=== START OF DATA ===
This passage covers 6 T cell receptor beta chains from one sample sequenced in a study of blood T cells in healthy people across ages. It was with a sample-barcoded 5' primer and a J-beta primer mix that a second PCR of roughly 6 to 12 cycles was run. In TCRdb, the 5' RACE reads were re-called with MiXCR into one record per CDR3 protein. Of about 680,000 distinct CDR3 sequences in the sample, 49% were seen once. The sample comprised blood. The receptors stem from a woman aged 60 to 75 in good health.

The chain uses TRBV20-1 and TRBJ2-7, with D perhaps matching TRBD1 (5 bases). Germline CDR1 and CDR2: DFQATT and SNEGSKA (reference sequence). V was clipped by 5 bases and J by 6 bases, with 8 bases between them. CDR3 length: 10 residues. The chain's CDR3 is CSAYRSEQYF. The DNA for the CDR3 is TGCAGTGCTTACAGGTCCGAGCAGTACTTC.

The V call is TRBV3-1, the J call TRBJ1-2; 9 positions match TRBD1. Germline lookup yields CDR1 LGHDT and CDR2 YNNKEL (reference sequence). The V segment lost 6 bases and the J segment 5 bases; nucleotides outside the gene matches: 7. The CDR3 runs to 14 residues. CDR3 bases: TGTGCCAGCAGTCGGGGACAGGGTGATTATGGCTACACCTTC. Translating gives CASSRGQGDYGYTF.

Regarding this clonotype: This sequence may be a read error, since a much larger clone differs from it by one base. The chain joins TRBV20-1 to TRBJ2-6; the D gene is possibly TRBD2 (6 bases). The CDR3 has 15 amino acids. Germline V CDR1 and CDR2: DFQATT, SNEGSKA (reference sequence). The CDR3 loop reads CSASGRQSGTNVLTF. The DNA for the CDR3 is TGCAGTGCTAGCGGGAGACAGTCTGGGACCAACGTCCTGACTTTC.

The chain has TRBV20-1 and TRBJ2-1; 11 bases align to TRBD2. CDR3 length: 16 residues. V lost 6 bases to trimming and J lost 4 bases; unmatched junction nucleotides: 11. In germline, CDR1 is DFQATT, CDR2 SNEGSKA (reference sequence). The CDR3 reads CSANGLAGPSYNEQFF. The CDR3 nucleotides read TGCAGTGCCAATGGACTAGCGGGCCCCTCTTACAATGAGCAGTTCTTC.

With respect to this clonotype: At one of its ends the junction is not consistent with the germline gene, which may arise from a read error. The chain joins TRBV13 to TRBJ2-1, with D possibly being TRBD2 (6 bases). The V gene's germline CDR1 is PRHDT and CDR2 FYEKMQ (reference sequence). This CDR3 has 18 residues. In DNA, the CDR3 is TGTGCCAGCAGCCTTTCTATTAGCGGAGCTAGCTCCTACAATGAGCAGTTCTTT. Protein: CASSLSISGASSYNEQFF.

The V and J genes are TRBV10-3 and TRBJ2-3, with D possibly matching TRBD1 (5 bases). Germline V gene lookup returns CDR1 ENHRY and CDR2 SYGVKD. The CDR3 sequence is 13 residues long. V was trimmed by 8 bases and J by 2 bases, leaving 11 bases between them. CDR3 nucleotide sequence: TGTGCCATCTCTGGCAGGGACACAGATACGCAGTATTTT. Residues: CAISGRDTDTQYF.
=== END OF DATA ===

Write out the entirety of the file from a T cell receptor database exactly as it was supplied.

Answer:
This passage covers 6 T cell receptor beta chains from one sample sequenced in a study of blood T cells in healthy people across ages. It was with a sample-barcoded 5' primer and a J-beta primer mix that a second PCR of roughly 6 to 12 cycles was run. In TCRdb, the 5' RACE reads were re-called with MiXCR into one record per CDR3 protein. Of about 680,000 distinct CDR3 sequences in the sample, 49% were seen once. The sample comprised blood. The receptors stem from a woman aged 60 to 75 in good health.

The chain uses TRBV20-1 and TRBJ2-7, with D perhaps matching TRBD1 (5 bases). Germline CDR1 and CDR2: DFQATT and SNEGSKA (reference sequence). V was clipped by 5 bases and J by 6 bases, with 8 bases between them. CDR3 length: 10 residues. The chain's CDR3 is CSAYRSEQYF. The DNA for the CDR3 is TGCAGTGCTTACAGGTCCGAGCAGTACTTC.

The V call is TRBV3-1, the J call TRBJ1-2; 9 positions match TRBD1. Germline lookup yields CDR1 LGHDT and CDR2 YNNKEL (reference sequence). The V segment lost 6 bases and the J segment 5 bases; nucleotides outside the gene matches: 7. The CDR3 runs to 14 residues. CDR3 bases: TGTGCCAGCAGTCGGGGACAGGGTGATTATGGCTACACCTTC. Translating gives CASSRGQGDYGYTF.

Regarding this clonotype: This sequence may be a read error, since a much larger clone differs from it by one base. The chain joins TRBV20-1 to TRBJ2-6; the D gene is possibly TRBD2 (6 bases). The CDR3 has 15 amino acids. Germline V CDR1 and CDR2: DFQATT, SNEGSKA (reference sequence). The CDR3 loop reads CSASGRQSGTNVLTF. The DNA for the CDR3 is TGCAGTGCTAGCGGGAGACAGTCTGGGACCAACGTCCTGACTTTC.

The chain has TRBV20-1 and TRBJ2-1; 11 bases align to TRBD2. CDR3 length: 16 residues. V lost 6 bases to trimming and J lost 4 bases; unmatched junction nucleotides: 11. In germline, CDR1 is DFQATT, CDR2 SNEGSKA (reference sequence). The CDR3 reads CSANGLAGPSYNEQFF. The CDR3 nucleotides read TGCAGTGCCAATGGACTAGCGGGCCCCTCTTACAATGAGCAGTTCTTC.

With respect to this clonotype: At one of its ends the junction is not consistent with the germline gene, which may arise from a read error. The chain joins TRBV13 to TRBJ2-1, with D possibly being TRBD2 (6 bases). The V gene's germline CDR1 is PRHDT and CDR2 FYEKMQ (reference sequence). This CDR3 has 18 residues. In DNA, the CDR3 is TGTGCCAGCAGCCTTTCTATTAGCGGAGCTAGCTCCTACAATGAGCAGTTCTTT. Protein: CASSLSISGASSYNEQFF.

The V and J genes are TRBV10-3 and TRBJ2-3, with D possibly matching TRBD1 (5 bases). Germline V gene lookup returns CDR1 ENHRY and CDR2 SYGVKD. The CDR3 sequence is 13 residues long. V was trimmed by 8 bases and J by 2 bases, leaving 11 bases between them. CDR3 nucleotide sequence: TGTGCCATCTCTGGCAGGGACACAGATACGCAGTATTTT. Residues: CAISGRDTDTQYF.